Art, when done right, is a little rough around the edges. We are all works in progress. The best films reveal this fundamental truth about humanity.
I think we all need to do a lot more listening. But there are people who can suggest this better than I can. Here is the first black filmmaker to ever be nominated for Best Director on Green Book:
John Singleton on Peter Farrelly’s “Green Book”
Two men — one black, the other white, eating Kentucky Fried Chicken in a ’62 Cadillac DeVille rolling down a highway debating black culture. So much is explored in “Green Book,” Peter Farrelly’s bromance about Tony Lip, a hunky Bronx-born Italian-American Copacabana bouncer, and Dr. Don Shirley, an erudite, multilingual, closeted gay, classically trained pianist who lives above Carnegie Hall.
Watching this picture as an African-American I was predisposed to think it was going the way of others exploring connections between black and white characters: Oh, here we go, the Magic Negro trope is here again. I could not be more pleasantly surprised and excited to be proven wrong. There is a saying in filmmaking: sometimes what is the most profound thing is to keep it simple.
“Green Book” is simple but honest to the characters and time. Viggo Mortensen, who always embodies a role like a new costume, is amazing as Tony Lip. It’s not just the offhanded way he mouths off Calabrese-inflected Italian, it’s the way he organically brings to life this guy, a man without pretensions. Conversely, Mahershala Ali plays Dr. Don Shirley as a self-made man, who eschews all pretensions of what black men were prejudiced to be defined as. He speaks clearly, does not condone violence or theft. Ali plays Dr. Shirley as a self-modeled man of his times. Fighting against all social norms.
With this picture, Farrelly has evolved into a classic director in the vein of Billy Wilder. The humor is juxtaposed by pathos. Some of the most powerful moments simply seem to happen: black workers down South pausing to view a black man, immaculately suited, stepping out a car driven by a white chauffeur. Or two men in the rain, when one says: “If I’m not white enough, and I’m not black enough, and I’m not man enough, then what am I?” When Tony Lip gets Dr. Shirley out of a dicey situation at a YMCA, he simply tells him, “Don’t worry about it. I’ve been working in clubs in New York City my whole life.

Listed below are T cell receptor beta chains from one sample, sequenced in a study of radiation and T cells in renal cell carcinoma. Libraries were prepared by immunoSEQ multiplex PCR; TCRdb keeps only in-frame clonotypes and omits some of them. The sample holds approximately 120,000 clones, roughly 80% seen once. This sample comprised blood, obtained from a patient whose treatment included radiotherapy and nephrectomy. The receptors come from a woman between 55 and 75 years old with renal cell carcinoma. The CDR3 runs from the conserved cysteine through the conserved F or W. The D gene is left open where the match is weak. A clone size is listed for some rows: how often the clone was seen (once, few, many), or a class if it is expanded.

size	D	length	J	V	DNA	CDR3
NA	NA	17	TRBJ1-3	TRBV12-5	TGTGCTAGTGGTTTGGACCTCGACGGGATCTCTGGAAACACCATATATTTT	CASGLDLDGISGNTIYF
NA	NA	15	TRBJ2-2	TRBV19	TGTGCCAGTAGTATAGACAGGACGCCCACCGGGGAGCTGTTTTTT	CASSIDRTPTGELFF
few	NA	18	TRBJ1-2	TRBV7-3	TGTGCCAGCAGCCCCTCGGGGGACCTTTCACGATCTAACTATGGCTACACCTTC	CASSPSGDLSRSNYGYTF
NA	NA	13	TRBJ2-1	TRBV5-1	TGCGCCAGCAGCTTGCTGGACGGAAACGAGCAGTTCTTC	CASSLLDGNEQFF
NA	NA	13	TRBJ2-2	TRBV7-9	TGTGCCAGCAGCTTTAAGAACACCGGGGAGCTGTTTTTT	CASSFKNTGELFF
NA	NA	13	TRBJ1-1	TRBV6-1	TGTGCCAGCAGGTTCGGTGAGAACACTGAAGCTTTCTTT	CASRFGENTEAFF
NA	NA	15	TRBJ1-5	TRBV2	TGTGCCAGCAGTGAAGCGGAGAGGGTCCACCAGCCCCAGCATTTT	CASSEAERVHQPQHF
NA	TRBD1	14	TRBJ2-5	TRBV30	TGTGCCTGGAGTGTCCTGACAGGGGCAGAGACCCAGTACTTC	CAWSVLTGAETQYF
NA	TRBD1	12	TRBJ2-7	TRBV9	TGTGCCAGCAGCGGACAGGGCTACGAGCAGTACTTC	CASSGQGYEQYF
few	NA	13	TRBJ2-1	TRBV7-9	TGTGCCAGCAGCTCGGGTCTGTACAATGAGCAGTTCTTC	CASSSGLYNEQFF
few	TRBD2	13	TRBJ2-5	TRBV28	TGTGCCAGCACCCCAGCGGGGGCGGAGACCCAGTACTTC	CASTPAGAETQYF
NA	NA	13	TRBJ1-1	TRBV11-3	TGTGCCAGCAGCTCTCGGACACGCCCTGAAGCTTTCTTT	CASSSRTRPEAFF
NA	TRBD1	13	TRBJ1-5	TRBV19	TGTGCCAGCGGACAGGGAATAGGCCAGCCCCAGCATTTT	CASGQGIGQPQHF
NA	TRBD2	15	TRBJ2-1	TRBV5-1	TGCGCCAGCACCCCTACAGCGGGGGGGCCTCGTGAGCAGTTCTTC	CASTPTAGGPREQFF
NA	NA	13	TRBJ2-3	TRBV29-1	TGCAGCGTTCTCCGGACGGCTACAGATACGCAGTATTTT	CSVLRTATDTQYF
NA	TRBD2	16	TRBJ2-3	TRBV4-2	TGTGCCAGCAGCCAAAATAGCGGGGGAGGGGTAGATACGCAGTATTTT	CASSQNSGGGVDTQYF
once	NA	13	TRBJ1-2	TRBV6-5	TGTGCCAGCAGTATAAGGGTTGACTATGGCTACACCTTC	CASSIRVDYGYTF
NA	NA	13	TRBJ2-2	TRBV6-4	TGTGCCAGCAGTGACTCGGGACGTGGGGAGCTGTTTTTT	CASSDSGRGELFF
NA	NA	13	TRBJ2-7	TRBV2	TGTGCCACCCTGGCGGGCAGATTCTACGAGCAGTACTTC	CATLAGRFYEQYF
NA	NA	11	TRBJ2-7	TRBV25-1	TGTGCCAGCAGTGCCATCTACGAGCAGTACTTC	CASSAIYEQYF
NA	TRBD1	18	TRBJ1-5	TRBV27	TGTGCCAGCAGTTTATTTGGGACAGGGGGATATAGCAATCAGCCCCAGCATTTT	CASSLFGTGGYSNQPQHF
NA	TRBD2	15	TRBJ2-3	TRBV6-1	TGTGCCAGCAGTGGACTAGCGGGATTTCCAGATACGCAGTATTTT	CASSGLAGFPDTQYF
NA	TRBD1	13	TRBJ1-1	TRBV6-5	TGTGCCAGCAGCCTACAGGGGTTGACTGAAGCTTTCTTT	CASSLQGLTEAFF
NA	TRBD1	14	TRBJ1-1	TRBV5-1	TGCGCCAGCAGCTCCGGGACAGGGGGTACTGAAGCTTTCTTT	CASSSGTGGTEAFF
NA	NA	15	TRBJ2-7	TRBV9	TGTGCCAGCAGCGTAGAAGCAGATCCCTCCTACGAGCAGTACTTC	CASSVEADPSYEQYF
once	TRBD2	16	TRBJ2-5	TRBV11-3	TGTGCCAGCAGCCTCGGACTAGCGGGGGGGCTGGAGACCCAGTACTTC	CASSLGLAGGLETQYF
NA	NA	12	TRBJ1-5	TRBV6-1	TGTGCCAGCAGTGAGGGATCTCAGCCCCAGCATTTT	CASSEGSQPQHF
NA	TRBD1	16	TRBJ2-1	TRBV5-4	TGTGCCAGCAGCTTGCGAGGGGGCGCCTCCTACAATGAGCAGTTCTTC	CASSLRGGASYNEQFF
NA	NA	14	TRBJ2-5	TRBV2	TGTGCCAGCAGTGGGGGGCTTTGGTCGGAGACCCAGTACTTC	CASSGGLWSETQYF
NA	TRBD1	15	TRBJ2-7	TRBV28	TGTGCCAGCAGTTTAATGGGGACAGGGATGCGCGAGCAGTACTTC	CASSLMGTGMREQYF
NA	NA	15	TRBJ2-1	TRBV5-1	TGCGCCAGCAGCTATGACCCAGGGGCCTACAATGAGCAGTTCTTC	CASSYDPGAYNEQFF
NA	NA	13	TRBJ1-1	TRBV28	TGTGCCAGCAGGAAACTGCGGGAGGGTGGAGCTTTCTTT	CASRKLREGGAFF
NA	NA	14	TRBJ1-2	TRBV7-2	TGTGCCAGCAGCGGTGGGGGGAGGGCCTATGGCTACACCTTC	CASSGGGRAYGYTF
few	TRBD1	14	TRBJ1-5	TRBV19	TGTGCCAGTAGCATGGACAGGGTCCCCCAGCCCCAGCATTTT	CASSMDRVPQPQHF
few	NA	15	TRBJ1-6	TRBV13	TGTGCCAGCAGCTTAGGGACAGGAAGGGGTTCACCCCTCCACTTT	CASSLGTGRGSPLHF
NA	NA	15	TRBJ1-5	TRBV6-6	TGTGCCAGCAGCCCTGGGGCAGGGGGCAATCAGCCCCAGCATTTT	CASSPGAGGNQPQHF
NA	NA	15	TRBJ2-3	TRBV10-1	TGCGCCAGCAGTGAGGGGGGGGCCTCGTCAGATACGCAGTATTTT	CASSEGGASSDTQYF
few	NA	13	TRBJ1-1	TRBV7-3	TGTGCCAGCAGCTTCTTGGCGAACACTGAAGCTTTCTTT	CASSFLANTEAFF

I know it’s … it’s a complicated world.’
Simple but complex. In “Green Book,” the characters are who they are. They don’t change as people; the worlds they embody evolve because these two different men simply become lifelong friends. How profound. How complex.
John Singleton was the first African-American nominated for the directing Oscar, for his 1991 debut, “Boyz N the Hood.” His other films include “2 Fast 2 Furious” and “Shaft.”
So people might ask me, do you think Green Book is “worthy” of a Best Picture win? I don’t know how to answer that adequately. Do I think it’s a movie that will stand the test of time? Yes, I do. Probably more than many might think. Especially if it doesn’t win Best Picture. Do I think the Oscars are about finding the best film of the year? Hell no, people. What do you think we’ve been doing all this time? Did the Social Network win? No. Did Citizen Kane win? No. That isn’t what this is about. Thousands of people vote on these awards. They almost always simply pick the movie they like best. Can external factors derail the appeal they feel? Yes, they can. Changing perception is always the name of the game in taking down a frontrunner. But let’s always remember what the Oscars are and what they’re not. They’re not the National Society of Film Critics. They are not the Stanley Kramer prize. They are the industry rewarding the film that they feel was the most successful at what it is they want to do: tell good stories, move people.
Oscar folks should remember the kicking puppy rule of Oscar coverage: if criticizing a film feels like kicking a puppy, that criticism is likely going to backfire. This was true of The King’s Speech, true of Argo, true of The Shape of Water. And it is most definitely true of Green Book. When people watch that film they remember the ending. They remember what it said at the end, how it said it and how it sends you back out into the world feeling a little bit warmer towards other people. That’s not nothing.